Vigna caracalla

As you may know, I grow lots of different flowering vines. Annuals, cold-hardy perennials, tender perennials -- it's one of that last category that I want to look at today: Vigna caracalla.



This beauty forms clusters of wonderfully twisted, fragrant flowers usually starting in mid-summer until just about now. Let's take a look at what this plant is contributing to the garden right now.
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The flowers are fading, but the vine is still beautiful, and surprising. Here it is in a wide shot:


Climbing up the deck railing, it's my favorite vine to use in this location. Thick foliage, late season blooms perfuming the air, habitat for creatures:


These big ants love whatever nectar the plant produces -- even when the flowers have fallen.

Oh, and since this vine grew up, over, and into the caramel-colored sweet potato vine while we were on our roadtrip this summer, the two are now joined -- I can't talk about the Vigna without showing the Ipomoea:




I don't want to get too distracted though, as I really want to show you something cool about the Vigna. Since this is perennial to zone 8 or 9 only (we're technically zone 6 here), I take cuttings every fall and grow them under lights all winter. They grow too large and/or get attacked by mealy bugs, but they survive well enough so I can plant them out in the spring -- I've had these in my garden for 4 or 5 years now.

This year though, I may have a backup plan to the cuttings:


I'm not sure if it's because the plant I put out this year was bigger, or if I put it out earlier, but there are dozens of seed pods this year!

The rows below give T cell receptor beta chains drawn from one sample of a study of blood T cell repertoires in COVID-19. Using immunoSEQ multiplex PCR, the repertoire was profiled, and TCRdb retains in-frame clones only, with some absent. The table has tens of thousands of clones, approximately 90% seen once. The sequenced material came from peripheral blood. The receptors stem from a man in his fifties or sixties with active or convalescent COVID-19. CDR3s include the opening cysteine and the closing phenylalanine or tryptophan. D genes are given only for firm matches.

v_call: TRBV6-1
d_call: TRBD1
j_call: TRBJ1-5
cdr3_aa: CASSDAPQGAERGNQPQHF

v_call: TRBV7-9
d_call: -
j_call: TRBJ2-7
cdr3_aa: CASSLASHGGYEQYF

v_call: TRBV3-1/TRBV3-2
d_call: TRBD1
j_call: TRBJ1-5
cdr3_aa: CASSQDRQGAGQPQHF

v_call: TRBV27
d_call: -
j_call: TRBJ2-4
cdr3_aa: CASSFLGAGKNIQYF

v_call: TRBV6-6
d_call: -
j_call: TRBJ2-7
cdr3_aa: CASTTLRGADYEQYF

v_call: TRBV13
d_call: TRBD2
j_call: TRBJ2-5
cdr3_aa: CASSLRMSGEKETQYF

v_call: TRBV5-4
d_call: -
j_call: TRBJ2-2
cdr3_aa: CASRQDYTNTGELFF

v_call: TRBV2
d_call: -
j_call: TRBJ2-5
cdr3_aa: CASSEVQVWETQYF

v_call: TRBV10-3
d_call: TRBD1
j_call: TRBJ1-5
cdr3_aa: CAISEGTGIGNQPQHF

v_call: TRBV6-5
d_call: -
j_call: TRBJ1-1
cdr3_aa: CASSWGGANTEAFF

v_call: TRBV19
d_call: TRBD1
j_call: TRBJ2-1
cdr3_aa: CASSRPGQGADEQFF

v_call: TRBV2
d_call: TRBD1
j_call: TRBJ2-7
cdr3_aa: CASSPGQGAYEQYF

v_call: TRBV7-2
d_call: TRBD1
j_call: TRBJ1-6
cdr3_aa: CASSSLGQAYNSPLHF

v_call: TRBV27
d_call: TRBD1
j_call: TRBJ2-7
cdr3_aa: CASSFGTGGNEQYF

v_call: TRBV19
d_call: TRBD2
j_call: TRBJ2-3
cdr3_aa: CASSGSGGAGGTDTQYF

Most of them are pretty small, but at least two have the potential to ripen before frost (fingers crossed):


It would be such a relief to me to have viable seeds in case my cuttings don't survive the winter -- sometimes when ordering this plant (or seeds) you'll get the all-purple form which may or may not be a different species entirely. It's not fragrant though, and to my eye not nearly as attractive.

So earlier I mentioned this being a habitat...


I find at least one mantis on it every year. This one had its eye on the bees that were buzzing around the last few flowers.




Okay, getting distracted again... back to the plant. One of its common names is "corkscrew vine", due probably to the spirally twisted nature of the blooms:


To me though, this is the confirmation of that name:


Want to learn more about this vine and see more photos? I wrote about it two years ago.


I'll let you know soon if any of these pods get a chance to ripen -- maybe I'll have some seeds to share!

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botanied  – (October 6, 2013 at 12:20 PM)  

Wow, these are so beautiful. Hope you have good luck with those seed pods. I also saw your post about the hyacinth bean vine. They look beautiful too! Do you grow them from seed every year? Btw, re those beans edible?

Lisa  – (October 6, 2013 at 9:41 PM)  

The mantis always makes me smile - their faces look so curious!

Maywyn Studio  – (October 7, 2013 at 3:46 AM)  

Your praying mantis pictures are fascinating. Good work

Alan  – (October 7, 2013 at 1:01 PM)  

Botanied: I don't know if either this or the hyacinth bean are edible -- I'm never going to try them! :)

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